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David Eby has 'worst housing record of any politician on Earth,' Pierre Poilievre says

Conservative Party Leader Pierre Poilievre has blasted David Eby, saying BC’s premier “has probably the worst housing record of any politician on Earth.”

He made the remarks while attacking Prime Minister Justin Trudeau’s record on housing costs.

The leader of the opposition was in Kitchener, Ont., where he said the average two-bedroom home costs more than “a castle in Sweden on a lake.”

“Yesterday, [Trudeau] joined with NDP premier from BC, who has probably the worst housing record of any politician on Earth,” Poilievre said.

“Literally, look at the prices. Vancouver is now the third-most expensive housing market in the world, comparing median income to median house prices.”

He said the “Liberal socialists” and NDP had caused the price rises, claiming they had “printed cash to inflate costs” and prevented construction through regulations.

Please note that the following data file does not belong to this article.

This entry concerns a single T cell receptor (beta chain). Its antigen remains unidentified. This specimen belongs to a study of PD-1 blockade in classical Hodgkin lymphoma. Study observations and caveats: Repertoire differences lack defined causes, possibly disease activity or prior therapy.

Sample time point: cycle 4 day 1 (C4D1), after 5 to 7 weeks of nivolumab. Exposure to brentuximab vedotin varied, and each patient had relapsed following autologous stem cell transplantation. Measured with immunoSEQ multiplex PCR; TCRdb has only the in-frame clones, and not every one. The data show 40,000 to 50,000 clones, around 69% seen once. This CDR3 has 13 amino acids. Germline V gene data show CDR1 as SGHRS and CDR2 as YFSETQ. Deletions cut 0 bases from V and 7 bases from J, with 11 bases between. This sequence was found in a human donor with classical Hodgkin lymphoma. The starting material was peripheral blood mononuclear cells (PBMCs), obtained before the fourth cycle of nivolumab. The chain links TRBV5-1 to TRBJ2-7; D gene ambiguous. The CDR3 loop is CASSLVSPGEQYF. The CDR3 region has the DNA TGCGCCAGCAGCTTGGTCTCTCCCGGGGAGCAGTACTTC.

The prime minister was in Vancouver yesterday to announce an extra two billion dollars in funding for the BC Builds initiative.

That plan – which Trudeau called “transformative” – is designed to fast-track construction.

Trudeau said the extra cash would help create a minimum of 8,000 new homes.

The money comes on top of $2 billion in provincial funding for low−cost financing for developers to fast−track affordable rental housing on land that’s underused or owned by government, communities or non−profit organizations.

BC is also committing $950 million to ensure units are available at below−market rates.

Trudeau praised Eby for his leadership during his visit to Vancouver, explaining: “These are the things we need right across the country.”

The PM also said BC is the “canary in the coal mine” in relation to unaffordable housing.

Eby, meanwhile, said the federal cash will be “transformational for thousands of families in British Columbia that are desperate for housing.”

Later on Tuesday, Lt.-Gov. Janet Austin, who read out the BC government’s throne speech, said housing affordability was a central challenge for the province.

"If we work together, this will be a place where everyone can build a good life, whether you live in a city, town, rural or First Nations community," she said.

According to the Canadian Real Estate Association, the average home in BC cost $960,433 in January 2024.



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